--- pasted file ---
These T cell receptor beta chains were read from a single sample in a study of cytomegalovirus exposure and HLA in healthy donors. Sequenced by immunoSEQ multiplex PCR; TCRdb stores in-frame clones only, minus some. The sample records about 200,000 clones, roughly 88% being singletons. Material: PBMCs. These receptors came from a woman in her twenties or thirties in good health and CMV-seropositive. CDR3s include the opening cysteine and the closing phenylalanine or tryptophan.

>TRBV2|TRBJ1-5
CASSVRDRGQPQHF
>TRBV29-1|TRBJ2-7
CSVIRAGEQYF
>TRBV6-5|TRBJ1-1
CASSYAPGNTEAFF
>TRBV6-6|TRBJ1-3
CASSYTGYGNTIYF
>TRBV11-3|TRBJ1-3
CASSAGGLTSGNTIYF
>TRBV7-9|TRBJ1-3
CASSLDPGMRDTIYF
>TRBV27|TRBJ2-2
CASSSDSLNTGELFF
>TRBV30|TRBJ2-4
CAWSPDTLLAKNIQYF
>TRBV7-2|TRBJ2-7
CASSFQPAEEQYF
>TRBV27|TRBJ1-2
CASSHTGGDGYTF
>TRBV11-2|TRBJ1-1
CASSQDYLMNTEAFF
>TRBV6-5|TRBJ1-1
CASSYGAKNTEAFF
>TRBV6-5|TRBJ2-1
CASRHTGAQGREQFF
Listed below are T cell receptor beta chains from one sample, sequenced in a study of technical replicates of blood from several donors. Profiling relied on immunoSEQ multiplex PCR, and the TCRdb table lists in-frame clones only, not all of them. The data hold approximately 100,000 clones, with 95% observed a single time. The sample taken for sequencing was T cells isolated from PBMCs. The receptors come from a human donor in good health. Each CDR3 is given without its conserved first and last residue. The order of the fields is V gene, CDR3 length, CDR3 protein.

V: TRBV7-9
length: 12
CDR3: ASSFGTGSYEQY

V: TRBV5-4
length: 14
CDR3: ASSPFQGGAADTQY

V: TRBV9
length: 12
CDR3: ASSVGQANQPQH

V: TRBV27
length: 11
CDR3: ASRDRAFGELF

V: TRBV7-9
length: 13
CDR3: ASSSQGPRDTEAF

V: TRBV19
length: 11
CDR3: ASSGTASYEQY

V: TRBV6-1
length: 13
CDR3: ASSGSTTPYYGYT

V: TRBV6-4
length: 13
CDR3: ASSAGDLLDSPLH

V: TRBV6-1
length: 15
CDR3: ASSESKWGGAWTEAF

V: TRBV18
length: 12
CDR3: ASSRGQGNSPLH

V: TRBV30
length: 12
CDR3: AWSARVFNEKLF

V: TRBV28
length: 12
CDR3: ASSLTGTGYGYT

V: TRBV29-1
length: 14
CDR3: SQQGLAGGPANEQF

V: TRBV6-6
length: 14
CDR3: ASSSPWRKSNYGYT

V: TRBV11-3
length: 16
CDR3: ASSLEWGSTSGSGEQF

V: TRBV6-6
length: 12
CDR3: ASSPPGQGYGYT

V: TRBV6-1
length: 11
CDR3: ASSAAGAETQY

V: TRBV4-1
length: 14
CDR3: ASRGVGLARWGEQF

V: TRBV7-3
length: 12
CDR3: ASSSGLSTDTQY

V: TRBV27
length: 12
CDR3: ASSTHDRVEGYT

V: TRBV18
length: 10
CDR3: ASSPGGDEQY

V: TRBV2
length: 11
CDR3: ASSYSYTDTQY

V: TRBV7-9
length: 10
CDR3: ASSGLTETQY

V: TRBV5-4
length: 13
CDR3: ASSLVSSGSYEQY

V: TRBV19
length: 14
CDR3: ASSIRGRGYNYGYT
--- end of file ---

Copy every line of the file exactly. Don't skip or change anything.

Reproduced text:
These T cell receptor beta chains were read from a single sample in a study of cytomegalovirus exposure and HLA in healthy donors. Sequenced by immunoSEQ multiplex PCR; TCRdb stores in-frame clones only, minus some. The sample records about 200,000 clones, roughly 88% being singletons. Material: PBMCs. These receptors came from a woman in her twenties or thirties in good health and CMV-seropositive. CDR3s include the opening cysteine and the closing phenylalanine or tryptophan.

>TRBV2|TRBJ1-5
CASSVRDRGQPQHF
>TRBV29-1|TRBJ2-7
CSVIRAGEQYF
>TRBV6-5|TRBJ1-1
CASSYAPGNTEAFF
>TRBV6-6|TRBJ1-3
CASSYTGYGNTIYF
>TRBV11-3|TRBJ1-3
CASSAGGLTSGNTIYF
>TRBV7-9|TRBJ1-3
CASSLDPGMRDTIYF
>TRBV27|TRBJ2-2
CASSSDSLNTGELFF
>TRBV30|TRBJ2-4
CAWSPDTLLAKNIQYF
>TRBV7-2|TRBJ2-7
CASSFQPAEEQYF
>TRBV27|TRBJ1-2
CASSHTGGDGYTF
>TRBV11-2|TRBJ1-1
CASSQDYLMNTEAFF
>TRBV6-5|TRBJ1-1
CASSYGAKNTEAFF
>TRBV6-5|TRBJ2-1
CASRHTGAQGREQFF
Listed below are T cell receptor beta chains from one sample, sequenced in a study of technical replicates of blood from several donors. Profiling relied on immunoSEQ multiplex PCR, and the TCRdb table lists in-frame clones only, not all of them. The data hold approximately 100,000 clones, with 95% observed a single time. The sample taken for sequencing was T cells isolated from PBMCs. The receptors come from a human donor in good health. Each CDR3 is given without its conserved first and last residue. The order of the fields is V gene, CDR3 length, CDR3 protein.

V: TRBV7-9
length: 12
CDR3: ASSFGTGSYEQY

V: TRBV5-4
length: 14
CDR3: ASSPFQGGAADTQY

V: TRBV9
length: 12
CDR3: ASSVGQANQPQH

V: TRBV27
length: 11
CDR3: ASRDRAFGELF

V: TRBV7-9
length: 13
CDR3: ASSSQGPRDTEAF

V: TRBV19
length: 11
CDR3: ASSGTASYEQY

V: TRBV6-1
length: 13
CDR3: ASSGSTTPYYGYT

V: TRBV6-4
length: 13
CDR3: ASSAGDLLDSPLH

V: TRBV6-1
length: 15
CDR3: ASSESKWGGAWTEAF

V: TRBV18
length: 12
CDR3: ASSRGQGNSPLH

V: TRBV30
length: 12
CDR3: AWSARVFNEKLF

V: TRBV28
length: 12
CDR3: ASSLTGTGYGYT

V: TRBV29-1
length: 14
CDR3: SQQGLAGGPANEQF

V: TRBV6-6
length: 14
CDR3: ASSSPWRKSNYGYT

V: TRBV11-3
length: 16
CDR3: ASSLEWGSTSGSGEQF

V: TRBV6-6
length: 12
CDR3: ASSPPGQGYGYT

V: TRBV6-1
length: 11
CDR3: ASSAAGAETQY

V: TRBV4-1
length: 14
CDR3: ASRGVGLARWGEQF

V: TRBV7-3
length: 12
CDR3: ASSSGLSTDTQY

V: TRBV27
length: 12
CDR3: ASSTHDRVEGYT

V: TRBV18
length: 10
CDR3: ASSPGGDEQY

V: TRBV2
length: 11
CDR3: ASSYSYTDTQY

V: TRBV7-9
length: 10
CDR3: ASSGLTETQY

V: TRBV5-4
length: 13
CDR3: ASSLVSSGSYEQY

V: TRBV19
length: 14
CDR3: ASSIRGRGYNYGYT